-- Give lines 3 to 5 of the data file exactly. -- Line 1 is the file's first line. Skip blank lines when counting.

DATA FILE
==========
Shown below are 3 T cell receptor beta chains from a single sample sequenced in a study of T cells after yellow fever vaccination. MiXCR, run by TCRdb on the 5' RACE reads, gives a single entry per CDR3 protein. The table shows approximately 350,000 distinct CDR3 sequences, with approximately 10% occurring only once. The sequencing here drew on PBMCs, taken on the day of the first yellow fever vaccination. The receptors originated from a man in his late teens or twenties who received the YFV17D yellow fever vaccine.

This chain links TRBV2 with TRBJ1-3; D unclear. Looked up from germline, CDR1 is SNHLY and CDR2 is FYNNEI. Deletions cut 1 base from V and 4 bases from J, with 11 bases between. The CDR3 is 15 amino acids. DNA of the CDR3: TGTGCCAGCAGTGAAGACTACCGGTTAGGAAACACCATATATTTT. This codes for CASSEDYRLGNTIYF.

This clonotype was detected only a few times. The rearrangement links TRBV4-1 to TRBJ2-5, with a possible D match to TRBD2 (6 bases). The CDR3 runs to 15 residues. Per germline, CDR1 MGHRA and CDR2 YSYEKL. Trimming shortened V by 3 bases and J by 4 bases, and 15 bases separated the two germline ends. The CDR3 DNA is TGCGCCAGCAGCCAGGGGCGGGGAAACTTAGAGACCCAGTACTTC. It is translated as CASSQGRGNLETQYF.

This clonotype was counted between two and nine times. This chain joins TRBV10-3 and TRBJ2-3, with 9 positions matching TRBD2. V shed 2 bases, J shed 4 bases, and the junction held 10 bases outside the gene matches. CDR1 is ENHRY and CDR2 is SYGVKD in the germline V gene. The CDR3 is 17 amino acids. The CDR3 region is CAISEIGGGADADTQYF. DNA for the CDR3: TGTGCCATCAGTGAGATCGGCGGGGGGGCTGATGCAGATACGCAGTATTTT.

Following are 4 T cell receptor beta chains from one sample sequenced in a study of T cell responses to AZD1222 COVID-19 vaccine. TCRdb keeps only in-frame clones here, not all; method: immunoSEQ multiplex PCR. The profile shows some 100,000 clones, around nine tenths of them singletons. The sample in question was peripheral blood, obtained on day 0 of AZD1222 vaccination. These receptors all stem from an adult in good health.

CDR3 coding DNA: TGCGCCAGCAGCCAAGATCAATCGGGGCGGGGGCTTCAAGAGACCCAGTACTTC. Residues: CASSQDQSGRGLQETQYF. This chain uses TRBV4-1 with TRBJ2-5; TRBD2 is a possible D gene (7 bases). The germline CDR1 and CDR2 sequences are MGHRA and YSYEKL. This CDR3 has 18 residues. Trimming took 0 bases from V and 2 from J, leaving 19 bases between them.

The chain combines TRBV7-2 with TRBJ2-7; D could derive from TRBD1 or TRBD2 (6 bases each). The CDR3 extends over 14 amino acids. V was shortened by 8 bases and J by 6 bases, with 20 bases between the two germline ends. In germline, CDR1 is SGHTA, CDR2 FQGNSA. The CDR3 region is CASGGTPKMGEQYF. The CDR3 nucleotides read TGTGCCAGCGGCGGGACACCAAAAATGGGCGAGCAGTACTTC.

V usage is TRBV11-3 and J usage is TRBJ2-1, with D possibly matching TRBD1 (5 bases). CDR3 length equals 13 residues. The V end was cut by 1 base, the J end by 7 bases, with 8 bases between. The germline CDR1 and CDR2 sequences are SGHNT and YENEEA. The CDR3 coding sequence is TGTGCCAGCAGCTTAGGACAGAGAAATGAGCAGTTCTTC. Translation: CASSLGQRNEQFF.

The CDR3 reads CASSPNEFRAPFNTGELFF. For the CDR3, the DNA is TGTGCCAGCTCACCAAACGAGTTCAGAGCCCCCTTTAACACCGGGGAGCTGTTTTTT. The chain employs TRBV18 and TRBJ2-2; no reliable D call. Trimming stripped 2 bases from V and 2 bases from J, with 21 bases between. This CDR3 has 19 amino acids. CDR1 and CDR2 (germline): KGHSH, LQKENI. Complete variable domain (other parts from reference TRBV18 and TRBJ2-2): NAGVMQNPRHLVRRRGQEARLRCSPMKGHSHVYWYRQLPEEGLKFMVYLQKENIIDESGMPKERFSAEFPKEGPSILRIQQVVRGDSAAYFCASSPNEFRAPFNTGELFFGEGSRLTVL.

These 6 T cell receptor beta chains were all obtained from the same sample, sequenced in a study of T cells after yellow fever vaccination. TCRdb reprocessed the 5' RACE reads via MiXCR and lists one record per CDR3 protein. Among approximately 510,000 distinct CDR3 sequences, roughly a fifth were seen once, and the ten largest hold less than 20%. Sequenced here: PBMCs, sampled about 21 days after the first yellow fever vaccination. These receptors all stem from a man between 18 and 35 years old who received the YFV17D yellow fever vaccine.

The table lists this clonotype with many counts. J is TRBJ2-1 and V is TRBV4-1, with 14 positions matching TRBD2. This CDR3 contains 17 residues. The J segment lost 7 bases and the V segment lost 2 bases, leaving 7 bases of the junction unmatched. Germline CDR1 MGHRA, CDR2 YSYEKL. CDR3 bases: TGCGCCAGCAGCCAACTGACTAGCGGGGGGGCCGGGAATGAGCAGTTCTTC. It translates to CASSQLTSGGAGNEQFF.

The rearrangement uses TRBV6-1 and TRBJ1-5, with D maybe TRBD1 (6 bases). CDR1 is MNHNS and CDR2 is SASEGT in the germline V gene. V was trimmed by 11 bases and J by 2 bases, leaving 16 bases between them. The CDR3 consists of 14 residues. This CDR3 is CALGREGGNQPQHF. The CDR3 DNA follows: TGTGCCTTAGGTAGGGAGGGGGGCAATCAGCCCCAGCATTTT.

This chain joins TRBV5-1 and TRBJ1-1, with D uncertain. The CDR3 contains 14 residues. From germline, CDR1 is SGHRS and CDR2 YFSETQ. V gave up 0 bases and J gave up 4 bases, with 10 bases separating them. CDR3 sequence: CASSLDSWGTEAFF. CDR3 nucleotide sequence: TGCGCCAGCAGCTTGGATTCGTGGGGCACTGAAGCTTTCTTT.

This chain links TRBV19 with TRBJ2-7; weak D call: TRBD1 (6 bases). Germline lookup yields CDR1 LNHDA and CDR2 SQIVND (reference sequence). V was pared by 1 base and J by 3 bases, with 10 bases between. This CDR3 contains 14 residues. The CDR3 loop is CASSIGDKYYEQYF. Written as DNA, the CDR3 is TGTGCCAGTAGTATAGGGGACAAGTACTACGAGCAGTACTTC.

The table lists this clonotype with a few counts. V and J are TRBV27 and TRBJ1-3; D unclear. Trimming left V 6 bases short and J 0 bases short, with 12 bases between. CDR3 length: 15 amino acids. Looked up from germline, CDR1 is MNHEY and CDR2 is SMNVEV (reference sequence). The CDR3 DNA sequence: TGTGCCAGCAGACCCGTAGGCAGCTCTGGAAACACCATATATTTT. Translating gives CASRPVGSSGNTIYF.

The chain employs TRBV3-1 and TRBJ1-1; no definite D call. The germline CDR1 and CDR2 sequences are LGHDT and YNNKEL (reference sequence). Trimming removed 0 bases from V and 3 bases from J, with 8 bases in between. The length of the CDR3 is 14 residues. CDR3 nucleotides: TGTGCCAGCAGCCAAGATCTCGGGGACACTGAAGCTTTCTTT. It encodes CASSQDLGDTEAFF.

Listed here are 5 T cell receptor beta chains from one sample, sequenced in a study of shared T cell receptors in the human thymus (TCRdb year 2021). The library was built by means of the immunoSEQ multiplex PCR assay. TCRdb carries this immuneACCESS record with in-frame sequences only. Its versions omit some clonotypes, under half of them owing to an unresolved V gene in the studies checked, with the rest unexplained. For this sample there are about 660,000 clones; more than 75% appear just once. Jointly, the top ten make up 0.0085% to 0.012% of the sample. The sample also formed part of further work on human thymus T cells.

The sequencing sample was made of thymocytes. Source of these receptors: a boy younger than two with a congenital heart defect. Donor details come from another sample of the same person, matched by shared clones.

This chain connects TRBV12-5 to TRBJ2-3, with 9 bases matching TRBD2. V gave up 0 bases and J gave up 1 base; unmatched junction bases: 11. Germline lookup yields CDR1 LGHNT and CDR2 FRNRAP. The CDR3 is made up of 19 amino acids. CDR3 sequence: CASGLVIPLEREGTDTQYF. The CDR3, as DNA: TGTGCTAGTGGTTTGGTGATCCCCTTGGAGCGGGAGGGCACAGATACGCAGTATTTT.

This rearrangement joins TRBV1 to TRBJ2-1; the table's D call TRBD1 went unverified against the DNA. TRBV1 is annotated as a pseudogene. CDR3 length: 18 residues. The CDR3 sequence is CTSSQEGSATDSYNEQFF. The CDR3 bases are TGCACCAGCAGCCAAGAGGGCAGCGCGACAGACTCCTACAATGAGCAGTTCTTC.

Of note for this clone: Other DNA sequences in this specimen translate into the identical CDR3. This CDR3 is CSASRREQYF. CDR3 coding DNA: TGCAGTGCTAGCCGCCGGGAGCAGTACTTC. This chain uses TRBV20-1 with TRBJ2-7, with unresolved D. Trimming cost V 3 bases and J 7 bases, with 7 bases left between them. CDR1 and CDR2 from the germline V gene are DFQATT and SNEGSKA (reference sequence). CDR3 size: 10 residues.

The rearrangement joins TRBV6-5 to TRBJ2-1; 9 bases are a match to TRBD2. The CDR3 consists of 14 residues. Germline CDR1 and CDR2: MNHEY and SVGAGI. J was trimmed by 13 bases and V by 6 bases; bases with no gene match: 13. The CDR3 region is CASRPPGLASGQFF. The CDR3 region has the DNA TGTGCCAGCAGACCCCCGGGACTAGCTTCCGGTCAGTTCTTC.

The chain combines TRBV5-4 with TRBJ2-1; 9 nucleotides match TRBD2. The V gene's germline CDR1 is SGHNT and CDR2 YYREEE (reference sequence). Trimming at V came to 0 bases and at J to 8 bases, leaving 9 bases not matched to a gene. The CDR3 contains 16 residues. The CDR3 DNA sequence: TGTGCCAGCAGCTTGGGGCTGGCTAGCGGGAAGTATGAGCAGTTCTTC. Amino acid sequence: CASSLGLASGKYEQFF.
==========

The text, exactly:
This clonotype was detected only a few times. The rearrangement links TRBV4-1 to TRBJ2-5, with a possible D match to TRBD2 (6 bases). The CDR3 runs to 15 residues. Per germline, CDR1 MGHRA and CDR2 YSYEKL. Trimming shortened V by 3 bases and J by 4 bases, and 15 bases separated the two germline ends. The CDR3 DNA is TGCGCCAGCAGCCAGGGGCGGGGAAACTTAGAGACCCAGTACTTC. It is translated as CASSQGRGNLETQYF.

This clonotype was counted between two and nine times. This chain joins TRBV10-3 and TRBJ2-3, with 9 positions matching TRBD2. V shed 2 bases, J shed 4 bases, and the junction held 10 bases outside the gene matches. CDR1 is ENHRY and CDR2 is SYGVKD in the germline V gene. The CDR3 is 17 amino acids. The CDR3 region is CAISEIGGGADADTQYF. DNA for the CDR3: TGTGCCATCAGTGAGATCGGCGGGGGGGCTGATGCAGATACGCAGTATTTT.

Following are 4 T cell receptor beta chains from one sample sequenced in a study of T cell responses to AZD1222 COVID-19 vaccine. TCRdb keeps only in-frame clones here, not all; method: immunoSEQ multiplex PCR. The profile shows some 100,000 clones, around nine tenths of them singletons. The sample in question was peripheral blood, obtained on day 0 of AZD1222 vaccination. These receptors all stem from an adult in good health.